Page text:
The FDCPA technically only applies to third-party debt collectors, which includes collection agencies and collection attorneys. It does not apply to the original creditor when collecting their own debt. For example, if you borrow money from a bank, the bank is not regulated by the FDCPA. However, numerous other public laws protect consumers from deceptive or abusive collection practices even by original creditors, and many states also have laws that parallel the FDCPA but go further and include original creditors in the definition of debt collector. So if an original creditor is harassing you or has crossed the line, you should still file a complaint with your state's Attorney General as well as the FTC. If a clear pattern of abuse emerges, the original creditor can be charged with unfair or deceptive acts or practices, either under state law or under the FTC Act that governs conduct of commerce in our country.

To sum up, if you are on the receiving end of collection harassment, don't just take it. Educate yourself on your rights as a consumer, vigorously dispute debts that you don't believe you owe, and take action yourself in the form of complaints to your Attorney General and the Federal Trade Commission. By standing up for your rights, you can put a stop to bogus threats and illegal collection tactics.

Charles J. Phelan has been helping consumers become debt-free without bankruptcy since 1997. A former senior executive with one of the nation's largest debt settlement firms, he is the author of the Debt Elimination Success Seminar™, a five-hour audio-CD course that teaches consumers how to choose between debt program options based on their financial situation. The course focuses on comprehensive instruction in do-it-yourself debt negotiation & settlement designed to save $1,000s. Personal coaching and follow-up support is included. Achieves the same results as professional firms for a tiny fraction of the cost.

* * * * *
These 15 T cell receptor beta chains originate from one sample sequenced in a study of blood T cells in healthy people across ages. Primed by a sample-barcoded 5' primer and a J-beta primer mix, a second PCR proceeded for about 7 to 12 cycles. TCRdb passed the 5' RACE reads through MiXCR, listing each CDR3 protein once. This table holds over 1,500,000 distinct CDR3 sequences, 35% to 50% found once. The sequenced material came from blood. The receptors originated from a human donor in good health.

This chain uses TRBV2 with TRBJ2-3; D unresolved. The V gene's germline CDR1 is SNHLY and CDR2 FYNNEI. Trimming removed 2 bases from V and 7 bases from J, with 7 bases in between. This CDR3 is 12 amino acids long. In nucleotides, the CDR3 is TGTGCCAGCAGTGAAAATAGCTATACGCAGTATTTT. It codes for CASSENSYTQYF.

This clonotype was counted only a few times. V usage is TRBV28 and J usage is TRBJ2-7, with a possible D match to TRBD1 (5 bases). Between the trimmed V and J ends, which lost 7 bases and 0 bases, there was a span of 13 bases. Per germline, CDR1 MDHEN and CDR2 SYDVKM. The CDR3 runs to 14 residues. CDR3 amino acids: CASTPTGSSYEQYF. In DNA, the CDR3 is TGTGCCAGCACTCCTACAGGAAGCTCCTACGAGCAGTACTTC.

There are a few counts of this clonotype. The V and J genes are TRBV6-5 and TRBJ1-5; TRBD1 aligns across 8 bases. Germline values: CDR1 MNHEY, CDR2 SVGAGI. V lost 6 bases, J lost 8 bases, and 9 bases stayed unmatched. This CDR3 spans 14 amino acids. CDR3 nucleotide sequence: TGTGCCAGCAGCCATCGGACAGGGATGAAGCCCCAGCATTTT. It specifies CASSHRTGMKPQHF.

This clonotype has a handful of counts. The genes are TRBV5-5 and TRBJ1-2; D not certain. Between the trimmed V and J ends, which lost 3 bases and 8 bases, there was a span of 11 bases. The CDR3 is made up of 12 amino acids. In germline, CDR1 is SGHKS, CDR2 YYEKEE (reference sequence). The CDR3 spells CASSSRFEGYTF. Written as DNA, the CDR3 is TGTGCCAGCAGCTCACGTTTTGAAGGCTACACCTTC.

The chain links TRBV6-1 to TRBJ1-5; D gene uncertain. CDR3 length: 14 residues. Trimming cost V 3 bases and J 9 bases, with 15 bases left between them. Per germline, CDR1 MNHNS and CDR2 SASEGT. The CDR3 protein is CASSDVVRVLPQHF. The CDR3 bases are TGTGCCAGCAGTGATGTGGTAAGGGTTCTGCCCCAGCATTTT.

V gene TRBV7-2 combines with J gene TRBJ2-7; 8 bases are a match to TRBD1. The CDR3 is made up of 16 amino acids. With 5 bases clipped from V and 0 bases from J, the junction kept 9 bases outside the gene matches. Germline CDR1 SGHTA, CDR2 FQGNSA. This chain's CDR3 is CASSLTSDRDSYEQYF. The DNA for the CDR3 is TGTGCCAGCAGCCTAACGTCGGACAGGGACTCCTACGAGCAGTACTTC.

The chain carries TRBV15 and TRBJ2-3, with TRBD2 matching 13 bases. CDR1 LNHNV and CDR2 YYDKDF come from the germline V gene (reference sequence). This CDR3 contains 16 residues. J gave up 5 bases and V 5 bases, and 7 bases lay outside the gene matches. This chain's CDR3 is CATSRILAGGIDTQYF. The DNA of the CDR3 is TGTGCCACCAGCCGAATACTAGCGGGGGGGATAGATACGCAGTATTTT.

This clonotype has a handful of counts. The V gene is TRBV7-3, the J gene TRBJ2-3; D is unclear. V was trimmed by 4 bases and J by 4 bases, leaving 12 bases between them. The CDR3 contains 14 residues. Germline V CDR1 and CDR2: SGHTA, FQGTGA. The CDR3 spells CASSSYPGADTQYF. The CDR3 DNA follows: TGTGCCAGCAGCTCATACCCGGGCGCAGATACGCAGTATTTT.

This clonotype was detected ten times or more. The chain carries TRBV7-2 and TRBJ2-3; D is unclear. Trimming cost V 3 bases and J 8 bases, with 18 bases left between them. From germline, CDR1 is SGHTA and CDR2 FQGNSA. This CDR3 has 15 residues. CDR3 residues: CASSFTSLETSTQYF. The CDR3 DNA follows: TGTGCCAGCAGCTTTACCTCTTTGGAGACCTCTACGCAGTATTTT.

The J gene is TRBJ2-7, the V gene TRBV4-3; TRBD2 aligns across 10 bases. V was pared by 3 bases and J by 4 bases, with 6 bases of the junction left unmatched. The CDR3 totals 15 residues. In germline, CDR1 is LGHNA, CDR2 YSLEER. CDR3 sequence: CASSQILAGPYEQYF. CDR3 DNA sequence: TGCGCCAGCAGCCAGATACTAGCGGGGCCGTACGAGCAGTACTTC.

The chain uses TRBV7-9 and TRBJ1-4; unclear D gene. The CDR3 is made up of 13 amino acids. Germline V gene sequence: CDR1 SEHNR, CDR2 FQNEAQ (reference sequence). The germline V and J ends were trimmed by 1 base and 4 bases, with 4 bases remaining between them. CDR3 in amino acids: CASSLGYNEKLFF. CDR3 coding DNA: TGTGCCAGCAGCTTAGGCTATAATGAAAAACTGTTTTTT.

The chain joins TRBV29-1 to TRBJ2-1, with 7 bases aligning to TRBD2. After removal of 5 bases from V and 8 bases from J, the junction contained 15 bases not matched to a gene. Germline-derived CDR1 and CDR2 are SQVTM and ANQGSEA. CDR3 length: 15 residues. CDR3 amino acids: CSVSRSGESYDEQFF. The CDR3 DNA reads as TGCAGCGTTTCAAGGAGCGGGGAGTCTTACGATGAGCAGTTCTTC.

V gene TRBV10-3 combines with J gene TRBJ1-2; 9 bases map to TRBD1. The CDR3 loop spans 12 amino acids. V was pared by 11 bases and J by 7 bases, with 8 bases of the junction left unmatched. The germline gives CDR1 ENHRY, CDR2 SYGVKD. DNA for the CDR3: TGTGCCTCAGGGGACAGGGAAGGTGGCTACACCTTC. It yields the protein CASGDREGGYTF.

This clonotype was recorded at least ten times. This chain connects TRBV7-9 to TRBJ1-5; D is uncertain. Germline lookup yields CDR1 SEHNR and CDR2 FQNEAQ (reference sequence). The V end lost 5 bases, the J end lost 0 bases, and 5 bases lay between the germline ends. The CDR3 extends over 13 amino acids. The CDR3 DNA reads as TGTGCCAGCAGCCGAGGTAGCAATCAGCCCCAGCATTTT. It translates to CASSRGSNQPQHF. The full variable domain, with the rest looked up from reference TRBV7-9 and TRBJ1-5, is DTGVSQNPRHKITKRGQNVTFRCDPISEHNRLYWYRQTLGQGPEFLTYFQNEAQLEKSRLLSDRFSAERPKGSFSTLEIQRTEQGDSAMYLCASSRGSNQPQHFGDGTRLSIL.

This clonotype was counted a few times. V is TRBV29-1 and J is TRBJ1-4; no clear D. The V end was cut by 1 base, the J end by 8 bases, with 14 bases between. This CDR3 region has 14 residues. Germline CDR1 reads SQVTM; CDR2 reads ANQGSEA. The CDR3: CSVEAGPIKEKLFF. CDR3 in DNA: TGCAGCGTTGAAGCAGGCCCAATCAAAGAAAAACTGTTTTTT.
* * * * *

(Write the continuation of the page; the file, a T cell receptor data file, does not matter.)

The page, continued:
If you are insterested in settling your debts on your own. Then see the link at the bottom of this site.

December 15, 2005


Are You Committed to Financial Freedom?

I have some timely and thought-provoking observations I'd like to share with you.

This is the time of year when people typically take stock of themselves and their lives, and make New Year's "Resolutions."

But we all know most people don't keep their resolutions. That's why my gym is always packed to the gills during January.

My wife and I can't even get on any of the equipment.

But by February, it's back to normal. We always get a good laugh about how quickly those resolutions go out the window.

That is why this article is about COMMITMENT.

Last January, we noticed it didn't even take all month for the "resolution effect" to wear off. It was over in 2-1/2 weeks.

It's about COMMITMENT.

There IS a difference – a BIG one.

It's not enough to "resolve" to get your financial house in order.

You must COMMIT to it. And commitment starts with action.

Why not commit to taking control of your finances and your future security – starting TODAY? You already KNOW you can't count on the government or your employer to secure your *financial future* or retirement. At least I HOPE you realize that.

And you sure can’t count on the stock market... In spite of the year-end rally on Wall Street, we're just catching up to where it was in 1999. If you've been invested in the market, how much agony have you endured along the way?

Did you know that, in the 16 years between 1966-1982, the Dow's net gain was precisely ZERO?